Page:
While the first Stargirl film was inspired by the original novel by Jerry Spinelli, its sequel, Hollywood Stargirl, is a very different story. While her name was in the title of the last entry, it wasn’t truly her story. This time around, Grace VanderWaal is taking the spotlight with director Julia Hart returning as well. Yet, the rest of the cast and the location has changed to offer a subtler yet heart-warming film. Hollywood Stargirl uses its new location to tell a story of what it’s like chasing your dreams, and even finding out what those could be.
When the film starts off, you know something is different. The narration of the original is gone, and we swiftly get our reintroduction to Stargirl Caraway. While things have changed, some aspects stay the same like her love for singing. We even get to meet her pet rat Cinnamon. What changed is that Stargirl is the center point of the story, and we actually get an inner turmoil of her not wanting to constantly move across the States. Her mother, now played by Judy Greer, promises that she’ll get to at least end her first year.
VanderWaal gives a charming performance once again, but there’s one aspect that definitely stands out. While she still has her quirky moments, it definitely feels quite toned down in comparison to the first. What is pushed to the forefront is her love for money, and she’s become quite a bit more selfish. She isn’t the same girl from Mica, Arizona that did her best to make everyone around her feel better; it’s her time to think about what she wants.
That is especially challenged when she meets brothers Evan (Elijah Richardson) and Terrell (Tyrel Jackson Wiliams), who both inspire her to do the thing she loves, not because it makes someone else happy but because it’s something she adores. It creates a nice change of pace from the first film, as it moves away from the manic pixie dream girl scenario of the first. The trio carries the film, as their filmmaking venture certainly evokes that feeling of what one thought of as a kid: if I never try, I’ll never know.
Yet, it does suffer from a somewhat perfect ending. perhaps it’s a more cynical outlook but most of the drama happens off-screen for this project with one vital moment when things simply don’t go the way Stargirl expected towards the final act of the film. Yet, there’s no real solution that is worked for, but rather something that conveniently falls together as required by the story. It’s a feel-good story at the end of the day, but it doesn’t challenge its characters throughout to push them beyond the way they were at the beginning of the film.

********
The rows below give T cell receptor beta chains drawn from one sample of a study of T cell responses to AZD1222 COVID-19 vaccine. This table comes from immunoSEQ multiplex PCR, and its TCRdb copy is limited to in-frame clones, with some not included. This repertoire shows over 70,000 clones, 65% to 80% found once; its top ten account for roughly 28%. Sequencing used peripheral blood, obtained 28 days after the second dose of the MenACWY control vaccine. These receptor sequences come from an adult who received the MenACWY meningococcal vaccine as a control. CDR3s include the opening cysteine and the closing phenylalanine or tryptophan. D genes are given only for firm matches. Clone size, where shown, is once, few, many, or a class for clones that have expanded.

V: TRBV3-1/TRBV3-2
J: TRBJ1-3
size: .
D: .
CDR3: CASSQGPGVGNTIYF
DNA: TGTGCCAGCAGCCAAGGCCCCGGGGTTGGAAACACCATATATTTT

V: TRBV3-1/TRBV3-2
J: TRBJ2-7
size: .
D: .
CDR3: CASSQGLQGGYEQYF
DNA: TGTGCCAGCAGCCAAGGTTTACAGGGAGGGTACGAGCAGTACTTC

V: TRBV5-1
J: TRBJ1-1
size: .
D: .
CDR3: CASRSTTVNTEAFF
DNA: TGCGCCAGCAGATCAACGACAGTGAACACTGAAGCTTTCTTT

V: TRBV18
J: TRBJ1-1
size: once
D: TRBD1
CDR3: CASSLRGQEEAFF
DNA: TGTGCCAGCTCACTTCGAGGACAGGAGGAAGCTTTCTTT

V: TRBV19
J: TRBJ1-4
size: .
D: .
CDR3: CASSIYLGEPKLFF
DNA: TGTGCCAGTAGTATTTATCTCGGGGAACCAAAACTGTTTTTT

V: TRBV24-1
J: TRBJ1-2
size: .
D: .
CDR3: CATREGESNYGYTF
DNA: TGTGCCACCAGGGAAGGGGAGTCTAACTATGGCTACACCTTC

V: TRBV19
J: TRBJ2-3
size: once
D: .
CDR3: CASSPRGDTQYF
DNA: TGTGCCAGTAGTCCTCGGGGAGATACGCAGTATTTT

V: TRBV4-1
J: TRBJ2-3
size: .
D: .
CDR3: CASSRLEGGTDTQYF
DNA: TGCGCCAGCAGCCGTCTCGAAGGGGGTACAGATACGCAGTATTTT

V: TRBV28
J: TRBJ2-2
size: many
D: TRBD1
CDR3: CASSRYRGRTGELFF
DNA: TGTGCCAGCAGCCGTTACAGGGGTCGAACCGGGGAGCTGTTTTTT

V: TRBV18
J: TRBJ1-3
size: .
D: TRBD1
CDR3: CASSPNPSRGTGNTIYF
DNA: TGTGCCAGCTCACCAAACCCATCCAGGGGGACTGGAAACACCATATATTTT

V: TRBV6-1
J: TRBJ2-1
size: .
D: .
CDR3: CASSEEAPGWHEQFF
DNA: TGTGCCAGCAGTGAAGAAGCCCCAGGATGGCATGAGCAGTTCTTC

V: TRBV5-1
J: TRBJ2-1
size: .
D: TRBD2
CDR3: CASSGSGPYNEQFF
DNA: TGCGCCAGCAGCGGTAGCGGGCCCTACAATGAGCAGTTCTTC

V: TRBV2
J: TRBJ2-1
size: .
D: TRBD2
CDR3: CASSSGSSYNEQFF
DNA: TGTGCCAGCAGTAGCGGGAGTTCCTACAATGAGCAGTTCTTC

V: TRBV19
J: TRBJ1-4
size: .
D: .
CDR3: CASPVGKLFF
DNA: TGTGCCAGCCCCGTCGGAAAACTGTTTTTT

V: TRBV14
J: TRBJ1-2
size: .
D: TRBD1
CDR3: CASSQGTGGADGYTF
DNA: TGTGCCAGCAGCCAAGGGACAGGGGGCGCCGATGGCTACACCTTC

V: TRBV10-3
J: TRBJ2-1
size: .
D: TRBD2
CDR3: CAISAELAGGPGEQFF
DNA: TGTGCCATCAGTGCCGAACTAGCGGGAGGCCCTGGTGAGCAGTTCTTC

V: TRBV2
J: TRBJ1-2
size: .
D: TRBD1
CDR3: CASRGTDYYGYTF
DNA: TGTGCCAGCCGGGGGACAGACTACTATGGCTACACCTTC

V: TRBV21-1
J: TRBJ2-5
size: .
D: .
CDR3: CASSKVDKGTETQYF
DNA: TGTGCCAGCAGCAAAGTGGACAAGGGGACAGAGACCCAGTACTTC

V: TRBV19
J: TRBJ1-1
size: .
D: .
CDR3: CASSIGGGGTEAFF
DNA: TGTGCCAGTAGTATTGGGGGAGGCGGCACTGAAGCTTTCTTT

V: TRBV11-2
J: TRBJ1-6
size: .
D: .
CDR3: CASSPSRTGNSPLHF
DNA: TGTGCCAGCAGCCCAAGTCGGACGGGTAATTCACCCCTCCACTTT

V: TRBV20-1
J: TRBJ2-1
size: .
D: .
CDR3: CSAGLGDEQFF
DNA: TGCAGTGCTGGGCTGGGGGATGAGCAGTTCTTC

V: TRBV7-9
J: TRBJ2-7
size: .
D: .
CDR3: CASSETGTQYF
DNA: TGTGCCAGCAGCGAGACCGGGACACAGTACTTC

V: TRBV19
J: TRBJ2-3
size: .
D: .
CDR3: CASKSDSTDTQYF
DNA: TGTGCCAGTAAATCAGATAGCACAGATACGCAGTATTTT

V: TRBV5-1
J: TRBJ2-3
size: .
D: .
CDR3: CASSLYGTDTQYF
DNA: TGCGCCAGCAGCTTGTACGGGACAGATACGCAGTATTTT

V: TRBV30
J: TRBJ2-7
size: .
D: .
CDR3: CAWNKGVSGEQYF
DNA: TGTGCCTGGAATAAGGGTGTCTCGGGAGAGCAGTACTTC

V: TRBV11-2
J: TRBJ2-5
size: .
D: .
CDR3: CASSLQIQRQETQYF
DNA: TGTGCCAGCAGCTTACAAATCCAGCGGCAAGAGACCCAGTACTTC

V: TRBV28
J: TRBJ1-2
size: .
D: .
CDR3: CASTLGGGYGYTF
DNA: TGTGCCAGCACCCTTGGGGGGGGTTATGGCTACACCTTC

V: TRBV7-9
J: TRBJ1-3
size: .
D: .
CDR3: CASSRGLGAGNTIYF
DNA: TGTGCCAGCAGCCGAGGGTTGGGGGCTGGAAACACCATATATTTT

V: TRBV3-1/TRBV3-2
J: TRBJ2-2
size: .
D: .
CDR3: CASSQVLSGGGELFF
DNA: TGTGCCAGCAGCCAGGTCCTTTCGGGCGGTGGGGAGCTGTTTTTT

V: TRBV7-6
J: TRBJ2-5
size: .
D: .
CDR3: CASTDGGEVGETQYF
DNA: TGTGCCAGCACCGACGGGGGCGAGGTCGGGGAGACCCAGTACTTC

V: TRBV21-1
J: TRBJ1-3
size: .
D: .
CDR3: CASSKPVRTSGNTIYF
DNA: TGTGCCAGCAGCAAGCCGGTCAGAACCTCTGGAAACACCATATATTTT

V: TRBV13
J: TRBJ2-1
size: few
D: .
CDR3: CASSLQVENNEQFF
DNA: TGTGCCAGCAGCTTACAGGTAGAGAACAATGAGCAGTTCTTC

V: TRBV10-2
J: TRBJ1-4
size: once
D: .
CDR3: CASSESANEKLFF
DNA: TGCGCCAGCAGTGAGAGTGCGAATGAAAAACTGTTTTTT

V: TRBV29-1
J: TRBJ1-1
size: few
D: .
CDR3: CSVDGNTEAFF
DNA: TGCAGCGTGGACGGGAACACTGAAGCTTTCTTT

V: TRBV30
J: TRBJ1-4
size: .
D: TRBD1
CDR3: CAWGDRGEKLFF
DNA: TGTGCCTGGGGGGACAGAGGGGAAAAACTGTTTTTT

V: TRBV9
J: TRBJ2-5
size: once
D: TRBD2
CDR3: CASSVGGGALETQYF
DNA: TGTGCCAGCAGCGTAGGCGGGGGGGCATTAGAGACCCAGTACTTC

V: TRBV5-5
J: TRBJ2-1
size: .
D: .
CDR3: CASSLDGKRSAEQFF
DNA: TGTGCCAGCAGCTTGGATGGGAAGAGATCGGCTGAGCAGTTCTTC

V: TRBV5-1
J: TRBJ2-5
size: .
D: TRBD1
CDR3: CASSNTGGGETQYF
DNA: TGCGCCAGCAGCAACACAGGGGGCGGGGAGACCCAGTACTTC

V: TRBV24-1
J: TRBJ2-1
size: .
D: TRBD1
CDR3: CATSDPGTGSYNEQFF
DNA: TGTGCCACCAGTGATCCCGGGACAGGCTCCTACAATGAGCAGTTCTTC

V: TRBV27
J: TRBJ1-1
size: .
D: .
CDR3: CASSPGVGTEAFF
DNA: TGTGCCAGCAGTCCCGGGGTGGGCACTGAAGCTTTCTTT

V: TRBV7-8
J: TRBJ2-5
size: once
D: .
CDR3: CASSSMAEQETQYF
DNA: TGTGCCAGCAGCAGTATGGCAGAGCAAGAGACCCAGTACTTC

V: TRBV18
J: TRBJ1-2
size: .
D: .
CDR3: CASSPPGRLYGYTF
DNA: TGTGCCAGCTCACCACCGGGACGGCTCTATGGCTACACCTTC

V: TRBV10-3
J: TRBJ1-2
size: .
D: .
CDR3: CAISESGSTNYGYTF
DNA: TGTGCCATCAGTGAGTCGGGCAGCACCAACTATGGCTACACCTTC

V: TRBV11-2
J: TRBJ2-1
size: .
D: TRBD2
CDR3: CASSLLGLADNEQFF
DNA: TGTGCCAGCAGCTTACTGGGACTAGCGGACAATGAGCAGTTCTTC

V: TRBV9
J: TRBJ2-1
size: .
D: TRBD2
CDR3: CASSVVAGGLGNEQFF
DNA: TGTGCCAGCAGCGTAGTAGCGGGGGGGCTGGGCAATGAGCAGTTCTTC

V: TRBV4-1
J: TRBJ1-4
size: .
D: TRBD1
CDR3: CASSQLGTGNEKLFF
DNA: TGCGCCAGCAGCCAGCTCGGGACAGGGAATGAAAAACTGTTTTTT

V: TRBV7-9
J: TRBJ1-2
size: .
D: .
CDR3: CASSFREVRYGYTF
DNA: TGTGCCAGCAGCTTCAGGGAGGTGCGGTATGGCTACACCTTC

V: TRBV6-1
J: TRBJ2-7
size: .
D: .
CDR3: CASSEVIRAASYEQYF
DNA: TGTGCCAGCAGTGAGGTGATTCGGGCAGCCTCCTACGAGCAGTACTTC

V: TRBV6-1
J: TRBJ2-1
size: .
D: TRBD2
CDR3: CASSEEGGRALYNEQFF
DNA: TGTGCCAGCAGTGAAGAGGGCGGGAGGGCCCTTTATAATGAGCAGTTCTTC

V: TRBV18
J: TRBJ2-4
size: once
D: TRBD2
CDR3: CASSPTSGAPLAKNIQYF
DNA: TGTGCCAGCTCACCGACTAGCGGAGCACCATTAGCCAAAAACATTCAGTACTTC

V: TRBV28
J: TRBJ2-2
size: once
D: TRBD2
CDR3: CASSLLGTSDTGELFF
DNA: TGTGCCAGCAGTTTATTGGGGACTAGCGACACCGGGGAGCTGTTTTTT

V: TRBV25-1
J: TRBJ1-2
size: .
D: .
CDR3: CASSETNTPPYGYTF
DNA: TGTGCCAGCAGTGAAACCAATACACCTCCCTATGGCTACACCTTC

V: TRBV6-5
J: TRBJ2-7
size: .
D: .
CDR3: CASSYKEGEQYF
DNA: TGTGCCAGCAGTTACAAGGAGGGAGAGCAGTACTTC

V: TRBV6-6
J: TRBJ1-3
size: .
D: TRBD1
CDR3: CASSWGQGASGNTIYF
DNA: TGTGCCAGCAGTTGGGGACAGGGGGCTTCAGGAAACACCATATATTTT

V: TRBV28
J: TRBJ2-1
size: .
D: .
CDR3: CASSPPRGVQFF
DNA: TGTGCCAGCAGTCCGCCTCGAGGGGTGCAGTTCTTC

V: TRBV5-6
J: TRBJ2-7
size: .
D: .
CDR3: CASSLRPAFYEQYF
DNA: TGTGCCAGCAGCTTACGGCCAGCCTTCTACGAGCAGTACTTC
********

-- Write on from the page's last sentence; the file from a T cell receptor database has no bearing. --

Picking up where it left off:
The problem is that most things conveniently fall into the lap of our young trio while the adults seemingly suffer throughout the story. Uma Thurman‘s Roxanne Martel and Greer‘s Ana Caraway are reflections of the core themes yet while everything seemingly goes swimmingly for the new generation, they are the main focus of the drama. Yet, that very drama is something that’s told mostly off-screen with us catching up with them in-between rather than spending time to really get a feeling for what’s going on.
There are definitely teases throughout, most notably with Ana, but it felt more like a set-up than exploring the very emotional core of that experience. It doesn’t take away from the heart of the narrative, which is generally a charming reflection of working to make your dreams come true. Judd Hirsch‘s Mr. Mitchell felt like the perfect balance, as while he’s left that work behind, he’s swept away by the inspirational events unfolding with his neighbors. His place in the story feels like the balance that the others required; an anchor in a way.
Of course, there’s a lot more to this film than just its overarching story. Julia Hart is once again bringing that visual charm from the first but gives it a different visual flourish to stand out from its predecessor. There’s a more mature tone to the sequel that builds upon the visual flourishes of the first but highlights the move from the deserts of Arizona to the unique offerings of California. It’s not a reinvention but definitely an evolution.
The music is once again a highlight, especially with VanderWaal‘s original song “Figure it Out” being a standout in the film. There’s a certain charm to this kind of music that adds a little something to these projects and it’s great to see her once again leave her mark on the film. Though a big part of the film’s charm also lies in composer Michael Penn‘s soundtrack, who took over from Rob Simonsen.
Overall, Hollywood Stargirl focuses more on what made the first film stand out, especially in the heart it brings and the message it conveys. While it does somewhat undermine that very message by keeping a generational focus on success, it still offers a feel-good story that stands on its own to inspire those still trying to find their path. Even with a lack of conflict, there’s a charm in the direction offered and sometimes, especially these days, it’s good if the hurdles laid in front of us can be stepped over rather than requiring a considerable start-up to overcome. Dreams sometimes come true, other times they don’t, but at least one tried.